Why my dog scratches

It is common for dogs to scratch themselves and this can lead to hair loss, sores, etc... It is important to know that the main cause of itching in dogs is flea infestation, so good antiparasitic protection is essential! The other causes of itching are considered in a second time (other parasites, allergies, skin infections, etc...).


Your dog is scratching? Think fleas!

Most itching in dogs is due to flea infestation. It is therefore necessary to treat your dog for fleas before considering another cause of itching.

For a dog to be properly protected against fleas, an effective flea treatment that contains an insecticide (i.e. kills fleas) must be used. It is important to treat your dog against fleas all year round, even in winter, because fleas continue to develop in heated homes and in the animals' thick coats... You must respect the time between applications, which varies according to the antiparasitic treatment between 1 and 3 months.

Warning: "natural antiparasitics" contain only insect repellents, they repel fleas but they do not kill them. They do not allow to exclude an infestation by fleas, they are insufficient when the infestation pressure is high.

It is not easy to observe fleas on an animal. Indeed, eggs, larvae and most adults are present in the environment. Adult fleas only come on the animal to feed and mate. If you see fleas on your dog, then there are already many fleas in your home! Sometimes flea droppings are visible in the animal's coat in the form of black dots. This is digested blood: flea droppings leave a red trail when placed on a moistened paper towel.

If you see fleas on your dog, then it is also necessary to treat the environment to get rid of the fleas.



Other animals in the home should be treated (dogs and cats) even if they are not itchy. Care must be taken to determine the species of the pest control treatment used, as some pest control treatments for dogs are toxic to cats.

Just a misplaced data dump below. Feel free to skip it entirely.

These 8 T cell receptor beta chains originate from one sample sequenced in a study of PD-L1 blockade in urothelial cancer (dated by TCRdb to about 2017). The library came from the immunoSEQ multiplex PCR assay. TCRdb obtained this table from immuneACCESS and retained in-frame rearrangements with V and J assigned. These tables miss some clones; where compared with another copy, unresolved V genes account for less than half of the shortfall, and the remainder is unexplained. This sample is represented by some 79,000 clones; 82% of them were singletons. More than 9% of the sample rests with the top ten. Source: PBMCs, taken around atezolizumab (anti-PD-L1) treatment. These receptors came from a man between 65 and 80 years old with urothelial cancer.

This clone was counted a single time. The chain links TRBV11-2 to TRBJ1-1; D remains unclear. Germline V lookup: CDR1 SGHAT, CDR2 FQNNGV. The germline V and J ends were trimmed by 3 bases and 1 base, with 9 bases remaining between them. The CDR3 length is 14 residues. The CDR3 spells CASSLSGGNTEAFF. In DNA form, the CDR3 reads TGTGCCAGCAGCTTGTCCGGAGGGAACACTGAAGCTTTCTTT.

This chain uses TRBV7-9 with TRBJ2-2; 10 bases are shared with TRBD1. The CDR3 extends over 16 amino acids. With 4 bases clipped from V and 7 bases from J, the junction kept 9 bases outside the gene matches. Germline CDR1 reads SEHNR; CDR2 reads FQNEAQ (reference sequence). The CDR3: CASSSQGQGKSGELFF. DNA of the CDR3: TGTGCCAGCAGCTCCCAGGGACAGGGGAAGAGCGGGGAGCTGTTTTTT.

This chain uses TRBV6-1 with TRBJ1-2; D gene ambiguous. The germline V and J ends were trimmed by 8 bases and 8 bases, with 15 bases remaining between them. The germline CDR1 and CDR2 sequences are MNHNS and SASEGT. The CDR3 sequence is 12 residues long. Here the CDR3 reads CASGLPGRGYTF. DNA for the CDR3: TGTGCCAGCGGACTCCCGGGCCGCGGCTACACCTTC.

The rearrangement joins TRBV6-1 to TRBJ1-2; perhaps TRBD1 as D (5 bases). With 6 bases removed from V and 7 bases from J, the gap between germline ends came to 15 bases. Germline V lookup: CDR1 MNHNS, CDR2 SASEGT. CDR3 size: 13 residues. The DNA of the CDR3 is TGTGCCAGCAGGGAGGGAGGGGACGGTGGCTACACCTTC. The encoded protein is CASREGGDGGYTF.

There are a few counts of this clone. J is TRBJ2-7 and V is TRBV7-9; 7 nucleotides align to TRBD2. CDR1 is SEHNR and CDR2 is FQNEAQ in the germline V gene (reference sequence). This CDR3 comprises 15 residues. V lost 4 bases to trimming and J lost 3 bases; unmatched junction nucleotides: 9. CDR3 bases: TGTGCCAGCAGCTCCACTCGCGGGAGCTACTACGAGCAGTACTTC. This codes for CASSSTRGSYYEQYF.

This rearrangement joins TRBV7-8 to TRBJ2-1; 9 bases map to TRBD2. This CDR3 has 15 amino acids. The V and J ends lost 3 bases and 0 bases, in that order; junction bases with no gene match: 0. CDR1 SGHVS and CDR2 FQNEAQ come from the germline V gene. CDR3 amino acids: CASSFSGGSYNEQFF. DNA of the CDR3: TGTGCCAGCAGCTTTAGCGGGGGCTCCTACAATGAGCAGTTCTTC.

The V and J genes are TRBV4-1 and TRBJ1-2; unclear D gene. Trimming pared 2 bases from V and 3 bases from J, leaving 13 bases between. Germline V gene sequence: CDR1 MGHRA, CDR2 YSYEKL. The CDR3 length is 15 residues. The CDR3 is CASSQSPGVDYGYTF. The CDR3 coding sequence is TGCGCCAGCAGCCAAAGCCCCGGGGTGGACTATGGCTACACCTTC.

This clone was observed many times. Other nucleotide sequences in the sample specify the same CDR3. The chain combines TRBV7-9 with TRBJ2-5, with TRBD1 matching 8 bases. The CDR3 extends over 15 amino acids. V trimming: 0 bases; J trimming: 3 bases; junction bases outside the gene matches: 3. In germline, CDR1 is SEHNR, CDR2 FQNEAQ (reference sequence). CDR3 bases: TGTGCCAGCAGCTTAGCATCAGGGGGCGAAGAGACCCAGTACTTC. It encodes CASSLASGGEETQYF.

Dogs can develop an allergy due to sensitivity to flea saliva: this is called flea bite allergy dermatitis (FAD). This results in severe itching, scratching sores, etc. .... A single flea bite is enough to trigger such symptoms! A consultation with a veterinarian is necessary in addition to an appropriate antiparasitic treatment.

Good to know: when they bite themselves, dogs can swallow fleas. These can transmit a tapeworm called Dipylidium caninum after ingestion. It is advisable to deworm your dog regularly with a dewormer that you can find at your veterinarian.


What if the itching persists despite flea treatment?

If flea infestation has been ruled out, then other causes of itching should be considered.

Here are some of them:

- Other parasites: this is the case for example of Augustats, cheylétielles, mange agents...
- Allergies: there are several types of allergy that can be responsible for itching in dogs. As mentioned previously, there is dermatitis caused by flea bites, but also food allergies, atopic dermatitis and contact allergies.
- A bacterial infection (pyoderma): it can be primary or secondary to other causes of itching.
- A behavioral problem.

A consultation with a veterinarian is necessary if the itching persists despite an appropriate antiparasitic treatment. He will be able to determine the cause of the itching and to set up an effective treatment.

Also, if the itching is associated with other symptoms (pimples, scabs, sores, redness, etc...), a consultation with a veterinarian is recommended.



To relieve occasional itching, alternative medicines are more and more sought after by pet owners.

Biocanina has developed Urticalm, a complementary plant-based food that helps relieve itching (due to flea bites, allergies...) in dogs and cats. Its action is due to the senegenin (Securidaca Longepedunculata) having soothing properties on the pruritus. Urticalm is given orally, in 10 to 15 days treatment, renewable.

The animal must of course be treated in parallel against parasites to eliminate the most frequent cause of pruritus. If the symptoms persist after the treatment, consult a veterinarian.